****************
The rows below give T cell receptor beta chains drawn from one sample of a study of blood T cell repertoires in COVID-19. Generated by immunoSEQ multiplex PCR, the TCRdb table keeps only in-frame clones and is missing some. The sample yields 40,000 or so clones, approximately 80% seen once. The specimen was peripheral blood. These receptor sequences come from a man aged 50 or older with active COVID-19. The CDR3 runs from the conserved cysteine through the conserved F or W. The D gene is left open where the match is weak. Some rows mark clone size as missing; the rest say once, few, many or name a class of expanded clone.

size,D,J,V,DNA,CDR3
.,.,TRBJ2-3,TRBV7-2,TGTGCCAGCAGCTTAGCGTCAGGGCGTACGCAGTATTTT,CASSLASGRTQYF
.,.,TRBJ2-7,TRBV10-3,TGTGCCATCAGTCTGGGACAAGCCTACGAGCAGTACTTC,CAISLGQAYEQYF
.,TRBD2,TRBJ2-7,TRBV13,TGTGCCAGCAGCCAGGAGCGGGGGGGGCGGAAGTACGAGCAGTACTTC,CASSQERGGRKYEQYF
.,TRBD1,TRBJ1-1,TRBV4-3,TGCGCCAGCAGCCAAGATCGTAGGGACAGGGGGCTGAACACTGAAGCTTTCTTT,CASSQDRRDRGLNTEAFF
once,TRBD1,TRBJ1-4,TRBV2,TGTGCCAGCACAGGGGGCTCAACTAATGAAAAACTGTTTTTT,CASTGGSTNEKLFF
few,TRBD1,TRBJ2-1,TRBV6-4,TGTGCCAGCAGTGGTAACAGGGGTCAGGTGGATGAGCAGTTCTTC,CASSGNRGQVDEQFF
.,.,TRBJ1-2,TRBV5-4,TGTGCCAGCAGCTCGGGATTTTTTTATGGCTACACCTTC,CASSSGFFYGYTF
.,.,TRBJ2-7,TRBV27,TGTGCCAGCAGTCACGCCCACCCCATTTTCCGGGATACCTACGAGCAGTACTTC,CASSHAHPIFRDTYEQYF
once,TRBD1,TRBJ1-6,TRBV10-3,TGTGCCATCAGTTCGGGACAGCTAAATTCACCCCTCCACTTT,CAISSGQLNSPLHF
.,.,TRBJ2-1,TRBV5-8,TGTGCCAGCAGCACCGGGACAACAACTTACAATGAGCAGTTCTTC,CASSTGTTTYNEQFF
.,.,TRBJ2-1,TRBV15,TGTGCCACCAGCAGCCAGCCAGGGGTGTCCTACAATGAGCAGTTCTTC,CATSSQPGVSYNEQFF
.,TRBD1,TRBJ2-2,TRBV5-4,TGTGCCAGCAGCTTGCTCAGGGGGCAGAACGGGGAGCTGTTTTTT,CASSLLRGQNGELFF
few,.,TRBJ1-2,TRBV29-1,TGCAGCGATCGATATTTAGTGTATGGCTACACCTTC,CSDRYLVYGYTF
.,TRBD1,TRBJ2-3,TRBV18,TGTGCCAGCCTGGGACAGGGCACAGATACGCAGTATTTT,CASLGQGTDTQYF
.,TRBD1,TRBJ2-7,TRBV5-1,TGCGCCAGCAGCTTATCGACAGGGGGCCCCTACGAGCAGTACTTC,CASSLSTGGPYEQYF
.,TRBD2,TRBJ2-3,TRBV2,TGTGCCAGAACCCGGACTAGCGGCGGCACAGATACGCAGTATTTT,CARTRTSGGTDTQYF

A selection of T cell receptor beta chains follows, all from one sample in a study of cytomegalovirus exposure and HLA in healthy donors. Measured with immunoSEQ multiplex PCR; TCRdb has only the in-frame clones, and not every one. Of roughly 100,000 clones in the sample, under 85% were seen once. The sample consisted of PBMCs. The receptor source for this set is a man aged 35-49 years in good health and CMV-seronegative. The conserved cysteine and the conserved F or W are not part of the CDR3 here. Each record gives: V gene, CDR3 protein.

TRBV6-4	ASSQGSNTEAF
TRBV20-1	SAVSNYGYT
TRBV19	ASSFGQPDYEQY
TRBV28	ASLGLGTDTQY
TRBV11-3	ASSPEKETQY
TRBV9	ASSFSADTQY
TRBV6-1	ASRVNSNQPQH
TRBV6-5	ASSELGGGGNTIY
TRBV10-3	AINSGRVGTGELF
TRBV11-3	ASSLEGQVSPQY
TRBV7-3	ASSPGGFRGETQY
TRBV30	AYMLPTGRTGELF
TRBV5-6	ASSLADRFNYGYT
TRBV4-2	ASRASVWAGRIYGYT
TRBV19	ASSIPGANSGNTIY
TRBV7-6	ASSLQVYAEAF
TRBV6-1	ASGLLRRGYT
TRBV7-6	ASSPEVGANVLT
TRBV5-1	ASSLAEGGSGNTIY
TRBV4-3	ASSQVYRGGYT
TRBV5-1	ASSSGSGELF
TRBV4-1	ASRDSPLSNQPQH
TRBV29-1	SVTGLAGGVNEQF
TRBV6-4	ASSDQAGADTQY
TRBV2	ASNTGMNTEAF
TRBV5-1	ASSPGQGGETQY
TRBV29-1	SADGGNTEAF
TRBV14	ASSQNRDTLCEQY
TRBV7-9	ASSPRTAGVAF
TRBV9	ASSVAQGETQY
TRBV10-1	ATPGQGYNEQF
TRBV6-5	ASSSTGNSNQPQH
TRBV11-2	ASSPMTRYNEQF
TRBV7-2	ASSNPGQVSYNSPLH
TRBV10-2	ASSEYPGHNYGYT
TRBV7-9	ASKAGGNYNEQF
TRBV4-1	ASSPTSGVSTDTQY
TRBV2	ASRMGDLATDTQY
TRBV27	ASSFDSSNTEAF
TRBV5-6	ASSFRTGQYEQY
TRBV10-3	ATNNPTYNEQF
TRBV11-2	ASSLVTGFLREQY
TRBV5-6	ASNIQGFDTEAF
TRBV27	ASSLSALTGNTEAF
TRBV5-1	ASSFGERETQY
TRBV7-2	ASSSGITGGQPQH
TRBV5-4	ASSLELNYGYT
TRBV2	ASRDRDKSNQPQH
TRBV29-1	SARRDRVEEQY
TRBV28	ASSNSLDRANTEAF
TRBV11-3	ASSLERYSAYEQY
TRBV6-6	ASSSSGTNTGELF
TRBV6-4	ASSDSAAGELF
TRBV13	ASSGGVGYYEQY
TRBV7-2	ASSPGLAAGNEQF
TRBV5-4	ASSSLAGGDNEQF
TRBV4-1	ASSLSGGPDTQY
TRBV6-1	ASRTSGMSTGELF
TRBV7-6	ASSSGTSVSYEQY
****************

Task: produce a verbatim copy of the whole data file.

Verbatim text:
The rows below give T cell receptor beta chains drawn from one sample of a study of blood T cell repertoires in COVID-19. Generated by immunoSEQ multiplex PCR, the TCRdb table keeps only in-frame clones and is missing some. The sample yields 40,000 or so clones, approximately 80% seen once. The specimen was peripheral blood. These receptor sequences come from a man aged 50 or older with active COVID-19. The CDR3 runs from the conserved cysteine through the conserved F or W. The D gene is left open where the match is weak. Some rows mark clone size as missing; the rest say once, few, many or name a class of expanded clone.

size,D,J,V,DNA,CDR3
.,.,TRBJ2-3,TRBV7-2,TGTGCCAGCAGCTTAGCGTCAGGGCGTACGCAGTATTTT,CASSLASGRTQYF
.,.,TRBJ2-7,TRBV10-3,TGTGCCATCAGTCTGGGACAAGCCTACGAGCAGTACTTC,CAISLGQAYEQYF
.,TRBD2,TRBJ2-7,TRBV13,TGTGCCAGCAGCCAGGAGCGGGGGGGGCGGAAGTACGAGCAGTACTTC,CASSQERGGRKYEQYF
.,TRBD1,TRBJ1-1,TRBV4-3,TGCGCCAGCAGCCAAGATCGTAGGGACAGGGGGCTGAACACTGAAGCTTTCTTT,CASSQDRRDRGLNTEAFF
once,TRBD1,TRBJ1-4,TRBV2,TGTGCCAGCACAGGGGGCTCAACTAATGAAAAACTGTTTTTT,CASTGGSTNEKLFF
few,TRBD1,TRBJ2-1,TRBV6-4,TGTGCCAGCAGTGGTAACAGGGGTCAGGTGGATGAGCAGTTCTTC,CASSGNRGQVDEQFF
.,.,TRBJ1-2,TRBV5-4,TGTGCCAGCAGCTCGGGATTTTTTTATGGCTACACCTTC,CASSSGFFYGYTF
.,.,TRBJ2-7,TRBV27,TGTGCCAGCAGTCACGCCCACCCCATTTTCCGGGATACCTACGAGCAGTACTTC,CASSHAHPIFRDTYEQYF
once,TRBD1,TRBJ1-6,TRBV10-3,TGTGCCATCAGTTCGGGACAGCTAAATTCACCCCTCCACTTT,CAISSGQLNSPLHF
.,.,TRBJ2-1,TRBV5-8,TGTGCCAGCAGCACCGGGACAACAACTTACAATGAGCAGTTCTTC,CASSTGTTTYNEQFF
.,.,TRBJ2-1,TRBV15,TGTGCCACCAGCAGCCAGCCAGGGGTGTCCTACAATGAGCAGTTCTTC,CATSSQPGVSYNEQFF
.,TRBD1,TRBJ2-2,TRBV5-4,TGTGCCAGCAGCTTGCTCAGGGGGCAGAACGGGGAGCTGTTTTTT,CASSLLRGQNGELFF
few,.,TRBJ1-2,TRBV29-1,TGCAGCGATCGATATTTAGTGTATGGCTACACCTTC,CSDRYLVYGYTF
.,TRBD1,TRBJ2-3,TRBV18,TGTGCCAGCCTGGGACAGGGCACAGATACGCAGTATTTT,CASLGQGTDTQYF
.,TRBD1,TRBJ2-7,TRBV5-1,TGCGCCAGCAGCTTATCGACAGGGGGCCCCTACGAGCAGTACTTC,CASSLSTGGPYEQYF
.,TRBD2,TRBJ2-3,TRBV2,TGTGCCAGAACCCGGACTAGCGGCGGCACAGATACGCAGTATTTT,CARTRTSGGTDTQYF

A selection of T cell receptor beta chains follows, all from one sample in a study of cytomegalovirus exposure and HLA in healthy donors. Measured with immunoSEQ multiplex PCR; TCRdb has only the in-frame clones, and not every one. Of roughly 100,000 clones in the sample, under 85% were seen once. The sample consisted of PBMCs. The receptor source for this set is a man aged 35-49 years in good health and CMV-seronegative. The conserved cysteine and the conserved F or W are not part of the CDR3 here. Each record gives: V gene, CDR3 protein.

TRBV6-4	ASSQGSNTEAF
TRBV20-1	SAVSNYGYT
TRBV19	ASSFGQPDYEQY
TRBV28	ASLGLGTDTQY
TRBV11-3	ASSPEKETQY
TRBV9	ASSFSADTQY
TRBV6-1	ASRVNSNQPQH
TRBV6-5	ASSELGGGGNTIY
TRBV10-3	AINSGRVGTGELF
TRBV11-3	ASSLEGQVSPQY
TRBV7-3	ASSPGGFRGETQY
TRBV30	AYMLPTGRTGELF
TRBV5-6	ASSLADRFNYGYT
TRBV4-2	ASRASVWAGRIYGYT
TRBV19	ASSIPGANSGNTIY
TRBV7-6	ASSLQVYAEAF
TRBV6-1	ASGLLRRGYT
TRBV7-6	ASSPEVGANVLT
TRBV5-1	ASSLAEGGSGNTIY
TRBV4-3	ASSQVYRGGYT
TRBV5-1	ASSSGSGELF
TRBV4-1	ASRDSPLSNQPQH
TRBV29-1	SVTGLAGGVNEQF
TRBV6-4	ASSDQAGADTQY
TRBV2	ASNTGMNTEAF
TRBV5-1	ASSPGQGGETQY
TRBV29-1	SADGGNTEAF
TRBV14	ASSQNRDTLCEQY
TRBV7-9	ASSPRTAGVAF
TRBV9	ASSVAQGETQY
TRBV10-1	ATPGQGYNEQF
TRBV6-5	ASSSTGNSNQPQH
TRBV11-2	ASSPMTRYNEQF
TRBV7-2	ASSNPGQVSYNSPLH
TRBV10-2	ASSEYPGHNYGYT
TRBV7-9	ASKAGGNYNEQF
TRBV4-1	ASSPTSGVSTDTQY
TRBV2	ASRMGDLATDTQY
TRBV27	ASSFDSSNTEAF
TRBV5-6	ASSFRTGQYEQY
TRBV10-3	ATNNPTYNEQF
TRBV11-2	ASSLVTGFLREQY
TRBV5-6	ASNIQGFDTEAF
TRBV27	ASSLSALTGNTEAF
TRBV5-1	ASSFGERETQY
TRBV7-2	ASSSGITGGQPQH
TRBV5-4	ASSLELNYGYT
TRBV2	ASRDRDKSNQPQH
TRBV29-1	SARRDRVEEQY
TRBV28	ASSNSLDRANTEAF
TRBV11-3	ASSLERYSAYEQY
TRBV6-6	ASSSSGTNTGELF
TRBV6-4	ASSDSAAGELF
TRBV13	ASSGGVGYYEQY
TRBV7-2	ASSPGLAAGNEQF
TRBV5-4	ASSSLAGGDNEQF
TRBV4-1	ASSLSGGPDTQY
TRBV6-1	ASRTSGMSTGELF
TRBV7-6	ASSSGTSVSYEQY